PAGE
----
Park Acoustics & Pringles proudly presents the final Parks of 2018 with Tweak, Desmond & The Tutus, Josh Kempen and many more!

They are dik amped to host Tweak for a once off show at Park Acoustics with legendary Pretoria indie band Desmond & The Tutus, fresh from the European festival circuit BCUC, SA reggae legends Tidal Waves, Italian stallion Josh Kempen and then back from hiatus and closing off the day… The Wedding DJs!

With that said, I had a quick chat with Josh ahead of his performance at Park Acoustics…

Since the release of your debut EP, The Midnight Ship, in 2015, you have become a mainstay of the Gauteng, as well as the South African music scene. To the outsider, it may seem like a rapid rise to the top, but you’ve been at it for a couple of years. Do you feel like you’re finally reaping the rewards, or is this only the beginning for you?

I’ve noticed very recently a personal perspective shift with my career. For a long time, it was about getting in the door, creating the opportunity to make music my job. Today I’m more concerned about living a good life and writing great songs. In other words, I recently realized that I’m living a life I spent a long time dreaming about.

You released your debut LP, The Morning Show in 2017, and have been touring it extensively since, even taking it abroad to Europe and your childhood home in Australia. The reception to the album has been immense, to say the least. How has the gratification been of seeing your work appreciated by crowds in multiple countries?

Yeah, it’s really touching. The attention it got in Europe was unexpected but a really big boost for us. And I’m hoping to keep seeing growth in Australia.

You were born in Johannesburg, moved to Australia at the age of eight, and returned here after you finished high school. Your main motivation for moving back was your family, but has your music been an anchor to keep you this side as well?

The fact that my record label, band, and the biggest network is here makes it the place that makes the most sense to be based. I’ll probably make whatever move necessary for my career if it came to that. But I’m very grateful to be based in Johannesburg, it’s where I really want to be at the moment.

The SA music scene is filled with an insane amount of talented singer-songwriters in the mould of Ben Howard and Hozier. Do you feel this adds a level of pressure to musicians to make sure they create their own sound, to prevent comparisons to international artists?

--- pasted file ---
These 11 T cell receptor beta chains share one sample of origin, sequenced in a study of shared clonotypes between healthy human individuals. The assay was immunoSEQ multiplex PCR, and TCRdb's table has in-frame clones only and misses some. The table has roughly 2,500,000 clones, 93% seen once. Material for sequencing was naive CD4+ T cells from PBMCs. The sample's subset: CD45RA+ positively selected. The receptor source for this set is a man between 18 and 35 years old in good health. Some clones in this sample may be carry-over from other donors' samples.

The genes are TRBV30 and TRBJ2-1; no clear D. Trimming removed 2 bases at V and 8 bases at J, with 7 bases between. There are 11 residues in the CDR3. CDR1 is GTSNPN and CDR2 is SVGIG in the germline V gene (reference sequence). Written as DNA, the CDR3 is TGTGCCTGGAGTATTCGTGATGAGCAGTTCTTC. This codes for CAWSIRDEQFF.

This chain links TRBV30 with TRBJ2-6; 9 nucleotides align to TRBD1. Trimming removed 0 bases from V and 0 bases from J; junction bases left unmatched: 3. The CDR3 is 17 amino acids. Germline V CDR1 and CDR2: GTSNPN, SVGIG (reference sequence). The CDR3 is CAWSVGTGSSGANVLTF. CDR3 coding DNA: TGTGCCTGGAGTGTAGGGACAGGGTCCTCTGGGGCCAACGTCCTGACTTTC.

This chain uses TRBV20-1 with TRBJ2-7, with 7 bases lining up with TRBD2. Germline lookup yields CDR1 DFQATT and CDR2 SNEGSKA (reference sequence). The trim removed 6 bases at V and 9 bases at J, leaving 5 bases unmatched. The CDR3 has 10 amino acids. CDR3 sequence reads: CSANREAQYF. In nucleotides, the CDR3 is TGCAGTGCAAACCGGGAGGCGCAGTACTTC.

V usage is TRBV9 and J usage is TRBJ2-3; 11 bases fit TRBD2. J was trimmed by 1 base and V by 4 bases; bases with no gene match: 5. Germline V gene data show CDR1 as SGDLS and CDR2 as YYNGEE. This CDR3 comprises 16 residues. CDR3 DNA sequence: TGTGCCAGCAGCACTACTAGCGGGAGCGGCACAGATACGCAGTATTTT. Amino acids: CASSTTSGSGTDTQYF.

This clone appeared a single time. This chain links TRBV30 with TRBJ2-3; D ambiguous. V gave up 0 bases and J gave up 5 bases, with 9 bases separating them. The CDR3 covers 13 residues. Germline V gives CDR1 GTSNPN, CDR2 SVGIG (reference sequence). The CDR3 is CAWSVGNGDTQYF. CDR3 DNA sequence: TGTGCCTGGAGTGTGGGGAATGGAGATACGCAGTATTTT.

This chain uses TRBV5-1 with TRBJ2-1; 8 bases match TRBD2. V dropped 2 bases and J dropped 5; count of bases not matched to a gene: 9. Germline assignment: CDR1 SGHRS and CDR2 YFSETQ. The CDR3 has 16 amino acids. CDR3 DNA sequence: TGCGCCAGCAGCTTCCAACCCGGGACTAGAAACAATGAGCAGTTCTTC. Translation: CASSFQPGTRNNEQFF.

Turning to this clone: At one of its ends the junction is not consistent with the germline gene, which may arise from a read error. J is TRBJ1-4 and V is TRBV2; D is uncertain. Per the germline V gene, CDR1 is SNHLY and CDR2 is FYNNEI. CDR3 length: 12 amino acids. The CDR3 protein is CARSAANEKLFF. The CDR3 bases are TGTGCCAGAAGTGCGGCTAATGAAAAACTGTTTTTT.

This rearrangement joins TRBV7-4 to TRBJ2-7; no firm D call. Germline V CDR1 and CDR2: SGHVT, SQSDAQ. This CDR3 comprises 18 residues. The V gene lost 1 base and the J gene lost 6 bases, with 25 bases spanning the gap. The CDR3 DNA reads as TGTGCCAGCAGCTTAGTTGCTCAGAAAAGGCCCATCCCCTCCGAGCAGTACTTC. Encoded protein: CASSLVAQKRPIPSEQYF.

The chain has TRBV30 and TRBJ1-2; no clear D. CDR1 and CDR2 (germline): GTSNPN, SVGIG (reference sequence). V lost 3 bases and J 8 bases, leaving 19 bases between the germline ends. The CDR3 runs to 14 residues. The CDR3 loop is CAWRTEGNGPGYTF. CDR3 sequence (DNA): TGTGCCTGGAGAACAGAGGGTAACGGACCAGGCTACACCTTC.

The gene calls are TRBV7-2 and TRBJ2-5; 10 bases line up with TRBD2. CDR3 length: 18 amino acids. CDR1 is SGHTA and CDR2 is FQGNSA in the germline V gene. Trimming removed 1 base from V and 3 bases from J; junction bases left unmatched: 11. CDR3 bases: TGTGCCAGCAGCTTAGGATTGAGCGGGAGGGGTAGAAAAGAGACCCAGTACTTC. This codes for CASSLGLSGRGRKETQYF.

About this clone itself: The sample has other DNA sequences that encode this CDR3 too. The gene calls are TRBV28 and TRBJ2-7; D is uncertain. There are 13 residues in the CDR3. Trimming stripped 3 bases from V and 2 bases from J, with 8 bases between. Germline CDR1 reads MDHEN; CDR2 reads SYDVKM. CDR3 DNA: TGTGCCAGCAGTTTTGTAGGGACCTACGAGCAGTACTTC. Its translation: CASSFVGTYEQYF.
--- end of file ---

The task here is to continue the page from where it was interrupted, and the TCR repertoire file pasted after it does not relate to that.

I don’t think that there’s any harm in being compared to an international artist. I can only really speak for myself when I say I’ve never felt any pressure to have my own sound, I’ve never really cared about that either. I think a better aim would be to write good songs and be honest about what sort of music you feel like making.

 You went back to Australia earlier the year to work on your follow-up to The Morning Show. What made you decide to record the album there?

There was a symphony of reasons that I went over to Australia and most of them were personal. The truth is that this has been a difficult year and a lot has changed in my life quite spectacularly. For the first time, I had a lot of difficult things to write about, a lot to say, and a lot to process with my music. So writing this album was hard and I can’t say I fully enjoyed it. If you’re having a bad time, writing about it can take you much closer to the experience. Even performing these songs has been challenging. But now that things are improving I can acknowledge that this feels like my best work because they really captured a dark time for me. There is something very satisfying about that. I don’t think the next album is for anyone but myself, it’s very personal. I’m probably speaking too soon, but that also makes me think that it might actually mean something to other people.

Is there a release date in sight yet, or does the album still require the finishing touches?

We’re still in the recording process, but it’s about 80% done. We don’t have a date yet but it will be early next year.

You’ve become somewhat of a Park Acoustics regular, performing at the festival once a year for the past three years. What’s your favourite thing about Park Acoustics?

It’s one of the few occasions I get to perform in front of more two thousand people. The energy you can generate for a big audience is very special and that’s my favourite thing about this show.